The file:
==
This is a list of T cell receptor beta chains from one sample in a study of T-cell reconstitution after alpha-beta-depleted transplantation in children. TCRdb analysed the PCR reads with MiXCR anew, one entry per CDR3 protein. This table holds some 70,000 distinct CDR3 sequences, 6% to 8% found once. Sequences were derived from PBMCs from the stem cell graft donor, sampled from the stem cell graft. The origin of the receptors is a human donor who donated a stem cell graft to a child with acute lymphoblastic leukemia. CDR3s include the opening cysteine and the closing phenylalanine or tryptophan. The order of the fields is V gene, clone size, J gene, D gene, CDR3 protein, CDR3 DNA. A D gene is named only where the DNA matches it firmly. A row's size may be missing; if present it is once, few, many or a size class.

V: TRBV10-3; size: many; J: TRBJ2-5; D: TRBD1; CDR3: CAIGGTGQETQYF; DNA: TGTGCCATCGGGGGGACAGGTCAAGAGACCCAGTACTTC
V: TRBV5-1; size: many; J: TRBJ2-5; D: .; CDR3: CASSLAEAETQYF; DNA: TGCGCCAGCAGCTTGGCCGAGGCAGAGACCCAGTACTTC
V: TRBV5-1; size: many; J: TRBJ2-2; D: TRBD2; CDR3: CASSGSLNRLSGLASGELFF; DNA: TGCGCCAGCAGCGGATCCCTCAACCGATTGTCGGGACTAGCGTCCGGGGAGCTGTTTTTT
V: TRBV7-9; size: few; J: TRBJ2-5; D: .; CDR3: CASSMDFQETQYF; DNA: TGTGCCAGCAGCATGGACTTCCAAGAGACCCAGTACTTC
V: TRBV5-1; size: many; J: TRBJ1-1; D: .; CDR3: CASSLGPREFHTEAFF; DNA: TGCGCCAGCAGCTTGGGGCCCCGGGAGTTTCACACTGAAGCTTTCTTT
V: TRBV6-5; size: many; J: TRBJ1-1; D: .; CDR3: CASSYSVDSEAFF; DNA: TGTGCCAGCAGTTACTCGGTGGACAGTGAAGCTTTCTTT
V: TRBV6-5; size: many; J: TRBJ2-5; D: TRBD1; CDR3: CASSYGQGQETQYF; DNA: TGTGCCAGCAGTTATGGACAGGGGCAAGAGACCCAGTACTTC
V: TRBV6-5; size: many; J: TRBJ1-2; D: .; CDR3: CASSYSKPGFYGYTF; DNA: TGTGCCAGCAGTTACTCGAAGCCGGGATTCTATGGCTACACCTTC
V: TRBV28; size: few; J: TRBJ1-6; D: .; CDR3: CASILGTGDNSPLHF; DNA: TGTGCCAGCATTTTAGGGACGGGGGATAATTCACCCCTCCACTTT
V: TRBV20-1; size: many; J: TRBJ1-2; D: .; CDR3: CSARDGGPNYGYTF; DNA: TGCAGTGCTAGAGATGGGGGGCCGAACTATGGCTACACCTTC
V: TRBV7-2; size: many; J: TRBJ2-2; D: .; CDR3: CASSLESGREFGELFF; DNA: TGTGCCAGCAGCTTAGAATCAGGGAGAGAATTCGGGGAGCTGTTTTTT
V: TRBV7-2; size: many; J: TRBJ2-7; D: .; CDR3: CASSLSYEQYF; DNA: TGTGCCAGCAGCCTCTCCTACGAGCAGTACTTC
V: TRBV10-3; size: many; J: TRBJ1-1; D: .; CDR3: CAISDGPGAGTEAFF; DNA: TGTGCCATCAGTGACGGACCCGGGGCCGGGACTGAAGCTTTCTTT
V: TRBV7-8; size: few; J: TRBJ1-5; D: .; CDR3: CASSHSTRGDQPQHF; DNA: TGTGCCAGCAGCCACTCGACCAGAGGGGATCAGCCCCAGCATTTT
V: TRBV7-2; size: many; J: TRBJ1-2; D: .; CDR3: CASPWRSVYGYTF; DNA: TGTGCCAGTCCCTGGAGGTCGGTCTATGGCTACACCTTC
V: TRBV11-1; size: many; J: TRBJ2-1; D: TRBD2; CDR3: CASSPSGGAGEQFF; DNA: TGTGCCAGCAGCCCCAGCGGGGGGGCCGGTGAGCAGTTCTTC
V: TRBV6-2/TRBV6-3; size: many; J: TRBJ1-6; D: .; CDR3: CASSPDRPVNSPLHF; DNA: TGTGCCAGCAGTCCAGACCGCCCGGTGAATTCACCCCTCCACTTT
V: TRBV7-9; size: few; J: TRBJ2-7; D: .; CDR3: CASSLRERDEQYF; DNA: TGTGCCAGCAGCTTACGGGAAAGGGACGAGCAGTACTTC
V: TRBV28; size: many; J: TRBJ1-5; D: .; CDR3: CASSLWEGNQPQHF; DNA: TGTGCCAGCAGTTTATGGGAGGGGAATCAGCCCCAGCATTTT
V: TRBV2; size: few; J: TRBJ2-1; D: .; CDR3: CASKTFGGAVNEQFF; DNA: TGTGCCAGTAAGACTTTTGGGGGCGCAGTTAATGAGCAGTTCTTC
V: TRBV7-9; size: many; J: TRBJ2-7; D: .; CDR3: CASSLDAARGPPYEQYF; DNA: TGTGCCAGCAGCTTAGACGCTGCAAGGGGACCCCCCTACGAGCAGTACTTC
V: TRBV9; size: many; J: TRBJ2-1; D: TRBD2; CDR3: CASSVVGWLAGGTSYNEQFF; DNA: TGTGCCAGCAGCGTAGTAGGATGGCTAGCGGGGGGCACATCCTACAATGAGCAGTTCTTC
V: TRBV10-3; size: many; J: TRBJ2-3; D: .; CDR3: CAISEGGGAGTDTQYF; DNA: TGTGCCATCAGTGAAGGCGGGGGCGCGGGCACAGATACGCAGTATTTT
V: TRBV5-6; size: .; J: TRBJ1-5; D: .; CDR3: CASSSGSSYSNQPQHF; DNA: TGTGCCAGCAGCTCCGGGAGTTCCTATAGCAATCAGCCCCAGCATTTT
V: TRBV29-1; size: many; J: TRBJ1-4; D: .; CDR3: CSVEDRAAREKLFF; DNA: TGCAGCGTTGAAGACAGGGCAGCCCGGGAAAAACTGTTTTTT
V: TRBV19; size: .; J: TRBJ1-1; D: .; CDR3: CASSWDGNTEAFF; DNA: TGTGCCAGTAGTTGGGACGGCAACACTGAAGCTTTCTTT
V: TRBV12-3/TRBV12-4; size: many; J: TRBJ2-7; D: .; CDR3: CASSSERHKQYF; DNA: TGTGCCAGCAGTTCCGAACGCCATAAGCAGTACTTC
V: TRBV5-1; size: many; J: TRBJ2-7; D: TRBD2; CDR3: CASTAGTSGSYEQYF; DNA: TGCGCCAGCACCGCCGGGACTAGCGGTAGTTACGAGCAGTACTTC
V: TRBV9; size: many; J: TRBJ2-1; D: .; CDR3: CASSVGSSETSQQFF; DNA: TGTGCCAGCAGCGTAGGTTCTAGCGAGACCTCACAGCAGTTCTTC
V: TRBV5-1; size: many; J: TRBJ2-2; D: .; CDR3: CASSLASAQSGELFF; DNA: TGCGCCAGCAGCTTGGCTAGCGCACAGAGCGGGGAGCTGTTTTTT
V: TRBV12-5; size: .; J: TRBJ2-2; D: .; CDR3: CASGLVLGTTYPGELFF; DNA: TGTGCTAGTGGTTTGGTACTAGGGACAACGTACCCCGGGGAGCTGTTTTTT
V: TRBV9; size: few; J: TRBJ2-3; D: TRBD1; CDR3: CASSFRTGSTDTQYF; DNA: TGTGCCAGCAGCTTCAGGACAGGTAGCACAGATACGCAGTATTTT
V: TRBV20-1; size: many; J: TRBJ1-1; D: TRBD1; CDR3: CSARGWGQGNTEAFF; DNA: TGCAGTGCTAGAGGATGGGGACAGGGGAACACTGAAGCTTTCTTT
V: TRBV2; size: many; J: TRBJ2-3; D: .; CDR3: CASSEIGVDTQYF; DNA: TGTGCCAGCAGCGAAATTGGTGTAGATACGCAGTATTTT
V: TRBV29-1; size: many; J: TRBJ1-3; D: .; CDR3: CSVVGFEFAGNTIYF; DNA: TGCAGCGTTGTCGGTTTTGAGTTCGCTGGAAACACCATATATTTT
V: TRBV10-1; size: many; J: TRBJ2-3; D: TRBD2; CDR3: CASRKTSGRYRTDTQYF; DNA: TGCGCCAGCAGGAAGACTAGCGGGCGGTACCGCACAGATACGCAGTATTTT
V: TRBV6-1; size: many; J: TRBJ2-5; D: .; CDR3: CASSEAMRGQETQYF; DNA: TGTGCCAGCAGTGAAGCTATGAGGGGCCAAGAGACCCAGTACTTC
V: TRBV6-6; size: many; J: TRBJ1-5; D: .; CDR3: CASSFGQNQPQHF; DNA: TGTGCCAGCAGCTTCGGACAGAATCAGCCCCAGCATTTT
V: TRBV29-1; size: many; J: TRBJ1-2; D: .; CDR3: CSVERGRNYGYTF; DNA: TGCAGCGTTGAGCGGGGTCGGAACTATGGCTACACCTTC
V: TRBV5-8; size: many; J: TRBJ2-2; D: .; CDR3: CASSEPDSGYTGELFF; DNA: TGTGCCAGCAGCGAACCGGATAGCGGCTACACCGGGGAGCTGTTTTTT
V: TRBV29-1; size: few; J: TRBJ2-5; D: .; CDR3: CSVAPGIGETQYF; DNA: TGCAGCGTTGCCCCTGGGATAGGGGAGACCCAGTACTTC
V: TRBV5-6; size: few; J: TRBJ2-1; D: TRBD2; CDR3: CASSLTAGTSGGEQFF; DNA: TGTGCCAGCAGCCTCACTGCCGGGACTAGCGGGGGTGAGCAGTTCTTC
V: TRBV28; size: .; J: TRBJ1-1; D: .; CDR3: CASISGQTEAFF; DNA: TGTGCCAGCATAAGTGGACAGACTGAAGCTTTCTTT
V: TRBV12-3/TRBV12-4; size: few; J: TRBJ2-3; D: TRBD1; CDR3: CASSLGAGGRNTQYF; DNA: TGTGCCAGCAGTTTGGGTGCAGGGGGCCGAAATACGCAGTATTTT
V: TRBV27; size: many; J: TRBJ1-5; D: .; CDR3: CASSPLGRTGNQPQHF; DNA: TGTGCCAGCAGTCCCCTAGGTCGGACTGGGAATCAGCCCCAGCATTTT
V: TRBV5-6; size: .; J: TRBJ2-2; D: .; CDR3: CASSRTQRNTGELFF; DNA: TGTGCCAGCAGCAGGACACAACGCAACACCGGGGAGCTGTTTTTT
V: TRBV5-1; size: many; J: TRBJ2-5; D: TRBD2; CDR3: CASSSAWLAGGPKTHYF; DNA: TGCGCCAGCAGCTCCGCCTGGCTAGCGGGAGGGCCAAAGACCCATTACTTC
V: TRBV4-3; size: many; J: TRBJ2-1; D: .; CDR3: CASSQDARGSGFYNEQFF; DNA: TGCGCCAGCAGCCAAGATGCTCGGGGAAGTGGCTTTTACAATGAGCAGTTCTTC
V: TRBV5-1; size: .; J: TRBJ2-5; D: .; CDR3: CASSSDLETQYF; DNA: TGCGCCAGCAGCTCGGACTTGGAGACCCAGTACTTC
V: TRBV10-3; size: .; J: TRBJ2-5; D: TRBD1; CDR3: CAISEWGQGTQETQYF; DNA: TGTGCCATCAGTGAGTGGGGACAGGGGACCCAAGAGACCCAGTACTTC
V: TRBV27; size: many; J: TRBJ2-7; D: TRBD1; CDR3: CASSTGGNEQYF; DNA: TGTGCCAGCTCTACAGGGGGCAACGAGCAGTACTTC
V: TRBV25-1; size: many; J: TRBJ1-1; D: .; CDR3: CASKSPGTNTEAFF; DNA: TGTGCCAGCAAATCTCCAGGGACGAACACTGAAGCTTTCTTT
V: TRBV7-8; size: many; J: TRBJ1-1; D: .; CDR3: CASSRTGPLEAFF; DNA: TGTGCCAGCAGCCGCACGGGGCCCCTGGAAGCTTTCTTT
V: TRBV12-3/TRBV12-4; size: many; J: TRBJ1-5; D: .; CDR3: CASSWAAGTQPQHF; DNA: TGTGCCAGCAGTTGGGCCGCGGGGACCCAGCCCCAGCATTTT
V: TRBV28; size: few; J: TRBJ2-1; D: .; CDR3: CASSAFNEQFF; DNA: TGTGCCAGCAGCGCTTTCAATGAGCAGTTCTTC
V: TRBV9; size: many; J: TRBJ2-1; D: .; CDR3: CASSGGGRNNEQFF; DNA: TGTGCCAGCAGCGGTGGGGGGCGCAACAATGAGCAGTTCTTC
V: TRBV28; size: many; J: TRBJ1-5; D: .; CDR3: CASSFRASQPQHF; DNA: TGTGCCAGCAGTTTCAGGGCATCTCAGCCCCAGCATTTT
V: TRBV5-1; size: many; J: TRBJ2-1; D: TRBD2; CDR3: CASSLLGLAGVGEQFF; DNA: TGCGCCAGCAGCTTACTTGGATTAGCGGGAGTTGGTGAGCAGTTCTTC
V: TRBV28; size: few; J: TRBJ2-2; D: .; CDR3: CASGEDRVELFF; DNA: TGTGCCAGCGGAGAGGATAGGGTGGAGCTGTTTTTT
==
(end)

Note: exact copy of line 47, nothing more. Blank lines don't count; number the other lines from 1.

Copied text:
V: TRBV5-6; size: .; J: TRBJ2-2; D: .; CDR3: CASSRTQRNTGELFF; DNA: TGTGCCAGCAGCAGGACACAACGCAACACCGGGGAGCTGTTTTTT